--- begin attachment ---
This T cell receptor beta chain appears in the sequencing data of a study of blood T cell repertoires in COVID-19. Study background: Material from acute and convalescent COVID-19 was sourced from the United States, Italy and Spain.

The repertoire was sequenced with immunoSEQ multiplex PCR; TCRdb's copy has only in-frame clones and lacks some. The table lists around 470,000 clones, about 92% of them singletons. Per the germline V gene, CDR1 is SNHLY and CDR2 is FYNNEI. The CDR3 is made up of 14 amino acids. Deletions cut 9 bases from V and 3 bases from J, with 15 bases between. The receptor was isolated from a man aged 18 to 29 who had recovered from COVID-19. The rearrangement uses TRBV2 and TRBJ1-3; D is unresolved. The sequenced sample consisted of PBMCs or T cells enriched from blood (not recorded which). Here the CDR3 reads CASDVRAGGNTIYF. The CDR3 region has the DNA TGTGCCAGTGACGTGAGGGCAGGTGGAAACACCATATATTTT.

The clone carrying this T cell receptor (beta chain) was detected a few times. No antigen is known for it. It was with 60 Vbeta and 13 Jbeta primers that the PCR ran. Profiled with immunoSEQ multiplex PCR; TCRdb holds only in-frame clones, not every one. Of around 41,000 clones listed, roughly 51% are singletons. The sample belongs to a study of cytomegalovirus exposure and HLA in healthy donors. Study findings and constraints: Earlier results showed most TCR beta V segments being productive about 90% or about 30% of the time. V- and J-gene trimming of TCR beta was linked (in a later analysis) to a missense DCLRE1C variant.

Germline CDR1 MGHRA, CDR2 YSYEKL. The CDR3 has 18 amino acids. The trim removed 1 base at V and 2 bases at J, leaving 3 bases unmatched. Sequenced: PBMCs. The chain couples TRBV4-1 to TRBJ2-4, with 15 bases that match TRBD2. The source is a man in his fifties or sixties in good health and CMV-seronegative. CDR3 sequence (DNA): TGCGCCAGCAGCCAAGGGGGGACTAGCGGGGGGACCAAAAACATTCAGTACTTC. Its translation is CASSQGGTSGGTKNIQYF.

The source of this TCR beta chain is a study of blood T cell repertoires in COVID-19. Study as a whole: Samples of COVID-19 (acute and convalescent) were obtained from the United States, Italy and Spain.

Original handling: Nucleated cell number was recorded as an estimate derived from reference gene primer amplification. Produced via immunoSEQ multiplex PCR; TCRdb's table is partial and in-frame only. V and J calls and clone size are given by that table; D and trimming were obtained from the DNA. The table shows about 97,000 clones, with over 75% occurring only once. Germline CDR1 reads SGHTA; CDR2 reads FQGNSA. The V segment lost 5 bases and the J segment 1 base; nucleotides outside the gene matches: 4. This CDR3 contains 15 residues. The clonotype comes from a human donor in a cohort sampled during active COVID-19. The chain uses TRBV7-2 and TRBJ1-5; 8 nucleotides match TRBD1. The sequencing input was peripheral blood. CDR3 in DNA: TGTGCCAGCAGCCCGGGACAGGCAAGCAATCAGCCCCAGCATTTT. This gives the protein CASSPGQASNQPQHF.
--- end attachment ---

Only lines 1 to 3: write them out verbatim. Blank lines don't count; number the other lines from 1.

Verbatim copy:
This T cell receptor beta chain appears in the sequencing data of a study of blood T cell repertoires in COVID-19. Study background: Material from acute and convalescent COVID-19 was sourced from the United States, Italy and Spain.

The repertoire was sequenced with immunoSEQ multiplex PCR; TCRdb's copy has only in-frame clones and lacks some. The table lists around 470,000 clones, about 92% of them singletons. Per the germline V gene, CDR1 is SNHLY and CDR2 is FYNNEI. The CDR3 is made up of 14 amino acids. Deletions cut 9 bases from V and 3 bases from J, with 15 bases between. The receptor was isolated from a man aged 18 to 29 who had recovered from COVID-19. The rearrangement uses TRBV2 and TRBJ1-3; D is unresolved. The sequenced sample consisted of PBMCs or T cells enriched from blood (not recorded which). Here the CDR3 reads CASDVRAGGNTIYF. The CDR3 region has the DNA TGTGCCAGTGACGTGAGGGCAGGTGGAAACACCATATATTTT.

The clone carrying this T cell receptor (beta chain) was detected a few times. No antigen is known for it. It was with 60 Vbeta and 13 Jbeta primers that the PCR ran. Profiled with immunoSEQ multiplex PCR; TCRdb holds only in-frame clones, not every one. Of around 41,000 clones listed, roughly 51% are singletons. The sample belongs to a study of cytomegalovirus exposure and HLA in healthy donors. Study findings and constraints: Earlier results showed most TCR beta V segments being productive about 90% or about 30% of the time. V- and J-gene trimming of TCR beta was linked (in a later analysis) to a missense DCLRE1C variant.